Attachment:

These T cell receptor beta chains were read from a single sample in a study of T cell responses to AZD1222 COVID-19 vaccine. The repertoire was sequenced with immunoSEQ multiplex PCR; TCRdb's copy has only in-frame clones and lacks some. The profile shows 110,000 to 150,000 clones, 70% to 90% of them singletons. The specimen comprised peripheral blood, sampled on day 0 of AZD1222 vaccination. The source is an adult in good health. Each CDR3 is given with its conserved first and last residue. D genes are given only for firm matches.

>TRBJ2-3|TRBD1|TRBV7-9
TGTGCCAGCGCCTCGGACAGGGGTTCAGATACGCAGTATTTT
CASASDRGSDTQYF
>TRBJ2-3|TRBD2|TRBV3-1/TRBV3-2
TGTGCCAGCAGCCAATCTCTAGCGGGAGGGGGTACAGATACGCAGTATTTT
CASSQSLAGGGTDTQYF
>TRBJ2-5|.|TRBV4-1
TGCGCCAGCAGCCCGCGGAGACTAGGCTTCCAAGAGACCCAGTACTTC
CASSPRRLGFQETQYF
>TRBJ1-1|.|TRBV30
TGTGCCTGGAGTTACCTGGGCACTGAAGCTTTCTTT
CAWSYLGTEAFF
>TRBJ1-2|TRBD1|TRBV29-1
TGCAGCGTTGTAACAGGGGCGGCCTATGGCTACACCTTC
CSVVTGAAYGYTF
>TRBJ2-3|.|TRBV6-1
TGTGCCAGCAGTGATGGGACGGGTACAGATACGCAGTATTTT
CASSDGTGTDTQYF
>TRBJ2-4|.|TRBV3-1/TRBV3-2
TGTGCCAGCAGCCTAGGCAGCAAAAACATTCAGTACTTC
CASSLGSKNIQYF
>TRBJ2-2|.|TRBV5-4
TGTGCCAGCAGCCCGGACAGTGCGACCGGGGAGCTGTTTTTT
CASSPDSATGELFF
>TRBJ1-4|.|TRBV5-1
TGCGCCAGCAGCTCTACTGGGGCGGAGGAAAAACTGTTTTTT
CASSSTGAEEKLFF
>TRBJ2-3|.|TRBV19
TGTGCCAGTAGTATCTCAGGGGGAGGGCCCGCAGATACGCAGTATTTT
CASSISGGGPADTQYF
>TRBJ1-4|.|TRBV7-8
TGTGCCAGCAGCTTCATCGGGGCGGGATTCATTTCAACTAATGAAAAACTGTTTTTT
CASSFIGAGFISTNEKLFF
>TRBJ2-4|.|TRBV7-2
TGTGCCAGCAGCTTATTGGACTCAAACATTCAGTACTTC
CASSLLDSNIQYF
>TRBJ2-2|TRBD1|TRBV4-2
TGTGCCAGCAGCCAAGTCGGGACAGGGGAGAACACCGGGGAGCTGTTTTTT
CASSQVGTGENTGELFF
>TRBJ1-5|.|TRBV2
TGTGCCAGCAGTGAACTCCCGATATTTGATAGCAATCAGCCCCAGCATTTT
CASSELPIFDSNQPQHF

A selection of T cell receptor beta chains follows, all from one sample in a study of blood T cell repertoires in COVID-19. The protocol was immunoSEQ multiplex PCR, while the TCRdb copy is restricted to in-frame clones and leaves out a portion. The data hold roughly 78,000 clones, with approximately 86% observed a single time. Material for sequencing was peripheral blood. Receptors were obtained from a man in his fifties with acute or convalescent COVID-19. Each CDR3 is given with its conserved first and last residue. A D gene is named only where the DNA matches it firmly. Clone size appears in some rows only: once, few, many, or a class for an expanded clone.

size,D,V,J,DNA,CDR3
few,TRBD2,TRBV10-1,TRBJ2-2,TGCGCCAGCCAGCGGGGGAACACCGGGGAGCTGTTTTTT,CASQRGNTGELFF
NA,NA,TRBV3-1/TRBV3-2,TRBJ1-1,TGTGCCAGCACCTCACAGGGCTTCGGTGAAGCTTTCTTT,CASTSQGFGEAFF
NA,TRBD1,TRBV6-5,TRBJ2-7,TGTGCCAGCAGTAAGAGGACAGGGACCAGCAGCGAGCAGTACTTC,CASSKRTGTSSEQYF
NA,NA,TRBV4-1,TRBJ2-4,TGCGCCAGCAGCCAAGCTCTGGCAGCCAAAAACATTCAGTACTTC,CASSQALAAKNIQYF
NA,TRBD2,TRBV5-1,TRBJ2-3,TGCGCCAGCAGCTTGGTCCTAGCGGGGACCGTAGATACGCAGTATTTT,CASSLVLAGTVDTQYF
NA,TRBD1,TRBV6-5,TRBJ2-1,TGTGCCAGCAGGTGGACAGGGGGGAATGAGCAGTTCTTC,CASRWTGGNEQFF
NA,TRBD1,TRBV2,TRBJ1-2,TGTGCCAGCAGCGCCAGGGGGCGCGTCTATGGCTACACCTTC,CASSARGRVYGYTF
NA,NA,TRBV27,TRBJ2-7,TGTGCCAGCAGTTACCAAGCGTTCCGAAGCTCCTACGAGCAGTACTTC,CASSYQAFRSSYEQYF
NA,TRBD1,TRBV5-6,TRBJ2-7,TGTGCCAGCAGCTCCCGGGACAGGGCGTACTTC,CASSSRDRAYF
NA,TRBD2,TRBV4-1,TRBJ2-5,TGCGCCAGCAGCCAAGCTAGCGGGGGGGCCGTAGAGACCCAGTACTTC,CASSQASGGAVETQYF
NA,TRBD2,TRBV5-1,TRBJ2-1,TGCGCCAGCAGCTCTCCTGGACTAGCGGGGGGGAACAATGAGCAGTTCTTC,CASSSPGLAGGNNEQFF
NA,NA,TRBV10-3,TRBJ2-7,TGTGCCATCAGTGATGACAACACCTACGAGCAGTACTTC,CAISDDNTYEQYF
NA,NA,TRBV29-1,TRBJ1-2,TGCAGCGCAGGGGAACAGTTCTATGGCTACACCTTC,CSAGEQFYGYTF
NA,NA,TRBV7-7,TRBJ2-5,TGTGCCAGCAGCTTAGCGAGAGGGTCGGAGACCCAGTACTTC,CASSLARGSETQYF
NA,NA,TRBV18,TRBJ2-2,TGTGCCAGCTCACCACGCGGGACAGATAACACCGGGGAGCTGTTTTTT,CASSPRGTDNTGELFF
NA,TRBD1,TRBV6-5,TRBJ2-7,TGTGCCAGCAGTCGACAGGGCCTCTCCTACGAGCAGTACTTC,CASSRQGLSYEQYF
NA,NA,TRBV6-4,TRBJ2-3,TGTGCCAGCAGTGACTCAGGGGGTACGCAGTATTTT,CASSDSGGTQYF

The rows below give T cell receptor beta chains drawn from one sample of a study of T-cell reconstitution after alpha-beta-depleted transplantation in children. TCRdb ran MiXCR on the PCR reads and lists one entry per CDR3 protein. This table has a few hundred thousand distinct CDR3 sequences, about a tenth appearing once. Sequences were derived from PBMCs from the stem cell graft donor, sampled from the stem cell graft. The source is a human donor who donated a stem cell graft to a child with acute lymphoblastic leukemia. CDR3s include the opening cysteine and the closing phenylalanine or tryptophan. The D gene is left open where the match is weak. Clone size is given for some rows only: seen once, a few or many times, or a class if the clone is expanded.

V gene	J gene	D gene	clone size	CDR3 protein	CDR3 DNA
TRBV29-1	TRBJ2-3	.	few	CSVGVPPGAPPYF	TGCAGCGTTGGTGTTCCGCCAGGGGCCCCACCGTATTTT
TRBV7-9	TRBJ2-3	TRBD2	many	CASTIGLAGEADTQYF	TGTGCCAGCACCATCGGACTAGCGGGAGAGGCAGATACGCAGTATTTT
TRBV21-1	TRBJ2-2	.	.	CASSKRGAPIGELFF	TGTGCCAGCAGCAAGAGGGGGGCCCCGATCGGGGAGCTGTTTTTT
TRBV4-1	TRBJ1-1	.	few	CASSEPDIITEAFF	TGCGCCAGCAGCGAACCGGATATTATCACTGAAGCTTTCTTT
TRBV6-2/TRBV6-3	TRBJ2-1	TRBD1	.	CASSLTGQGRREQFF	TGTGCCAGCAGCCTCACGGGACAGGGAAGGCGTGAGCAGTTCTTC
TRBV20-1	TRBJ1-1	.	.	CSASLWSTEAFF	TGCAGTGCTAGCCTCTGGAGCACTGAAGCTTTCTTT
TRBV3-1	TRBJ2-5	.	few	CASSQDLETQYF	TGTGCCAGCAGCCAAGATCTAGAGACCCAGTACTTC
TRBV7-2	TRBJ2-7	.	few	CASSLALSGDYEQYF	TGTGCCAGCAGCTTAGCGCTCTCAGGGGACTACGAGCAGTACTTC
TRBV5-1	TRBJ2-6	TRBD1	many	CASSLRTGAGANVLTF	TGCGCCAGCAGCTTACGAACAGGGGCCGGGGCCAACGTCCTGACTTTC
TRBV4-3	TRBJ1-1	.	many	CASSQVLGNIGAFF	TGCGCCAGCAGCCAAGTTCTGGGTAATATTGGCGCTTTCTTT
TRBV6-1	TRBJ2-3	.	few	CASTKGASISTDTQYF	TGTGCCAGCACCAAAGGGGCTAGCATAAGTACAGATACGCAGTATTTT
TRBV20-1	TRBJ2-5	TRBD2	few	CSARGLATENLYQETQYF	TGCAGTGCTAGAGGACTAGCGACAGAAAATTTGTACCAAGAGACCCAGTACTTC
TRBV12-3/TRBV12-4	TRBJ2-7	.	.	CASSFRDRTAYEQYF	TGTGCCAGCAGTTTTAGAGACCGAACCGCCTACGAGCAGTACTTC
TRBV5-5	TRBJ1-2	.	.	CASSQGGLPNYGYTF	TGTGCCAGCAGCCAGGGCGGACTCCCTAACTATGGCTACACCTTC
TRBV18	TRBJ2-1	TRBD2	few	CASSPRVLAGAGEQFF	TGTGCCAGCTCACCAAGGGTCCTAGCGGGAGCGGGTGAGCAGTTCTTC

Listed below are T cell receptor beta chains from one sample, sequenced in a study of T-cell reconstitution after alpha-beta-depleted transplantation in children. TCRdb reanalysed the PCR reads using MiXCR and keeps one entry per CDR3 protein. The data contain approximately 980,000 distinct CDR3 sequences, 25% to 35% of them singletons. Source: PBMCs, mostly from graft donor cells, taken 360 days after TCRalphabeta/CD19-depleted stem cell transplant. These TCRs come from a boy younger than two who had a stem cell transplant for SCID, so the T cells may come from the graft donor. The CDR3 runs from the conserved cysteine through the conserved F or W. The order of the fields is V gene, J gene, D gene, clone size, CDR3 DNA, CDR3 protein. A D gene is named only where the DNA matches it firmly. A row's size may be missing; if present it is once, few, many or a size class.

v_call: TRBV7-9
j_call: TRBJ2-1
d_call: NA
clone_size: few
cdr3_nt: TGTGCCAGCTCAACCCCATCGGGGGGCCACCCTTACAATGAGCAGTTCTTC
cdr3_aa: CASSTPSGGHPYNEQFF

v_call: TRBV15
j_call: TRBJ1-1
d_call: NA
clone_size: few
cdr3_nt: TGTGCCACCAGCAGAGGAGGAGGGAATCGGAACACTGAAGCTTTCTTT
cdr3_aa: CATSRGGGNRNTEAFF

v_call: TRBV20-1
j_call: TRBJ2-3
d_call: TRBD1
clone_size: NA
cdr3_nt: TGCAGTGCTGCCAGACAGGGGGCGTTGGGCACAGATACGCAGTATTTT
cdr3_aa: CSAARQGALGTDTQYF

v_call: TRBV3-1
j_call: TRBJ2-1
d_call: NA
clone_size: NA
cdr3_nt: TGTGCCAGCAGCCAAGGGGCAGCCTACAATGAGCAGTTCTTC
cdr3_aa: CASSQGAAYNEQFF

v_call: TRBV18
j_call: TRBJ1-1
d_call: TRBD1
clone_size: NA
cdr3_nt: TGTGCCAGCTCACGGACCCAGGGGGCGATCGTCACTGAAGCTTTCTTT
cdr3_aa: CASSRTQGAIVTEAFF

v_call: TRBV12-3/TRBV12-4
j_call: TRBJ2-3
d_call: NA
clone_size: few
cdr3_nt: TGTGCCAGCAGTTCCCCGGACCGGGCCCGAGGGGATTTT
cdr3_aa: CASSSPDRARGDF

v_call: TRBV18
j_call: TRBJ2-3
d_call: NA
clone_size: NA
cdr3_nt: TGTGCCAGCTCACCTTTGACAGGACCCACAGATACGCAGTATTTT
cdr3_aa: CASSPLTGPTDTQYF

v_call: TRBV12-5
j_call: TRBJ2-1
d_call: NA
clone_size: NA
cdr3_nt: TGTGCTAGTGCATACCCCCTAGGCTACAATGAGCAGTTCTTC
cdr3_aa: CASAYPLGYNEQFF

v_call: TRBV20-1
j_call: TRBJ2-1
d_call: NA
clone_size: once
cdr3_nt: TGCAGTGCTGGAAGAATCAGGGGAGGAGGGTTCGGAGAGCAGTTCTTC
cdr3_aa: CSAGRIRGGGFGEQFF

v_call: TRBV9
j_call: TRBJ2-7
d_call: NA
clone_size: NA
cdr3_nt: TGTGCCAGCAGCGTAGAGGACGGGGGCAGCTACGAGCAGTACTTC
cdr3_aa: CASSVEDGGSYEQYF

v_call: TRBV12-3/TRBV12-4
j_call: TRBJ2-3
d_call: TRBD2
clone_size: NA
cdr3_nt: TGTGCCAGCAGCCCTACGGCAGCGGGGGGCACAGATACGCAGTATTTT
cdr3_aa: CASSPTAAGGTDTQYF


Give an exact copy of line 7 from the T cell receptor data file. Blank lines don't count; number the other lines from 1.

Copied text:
CASSQSLAGGGTDTQYF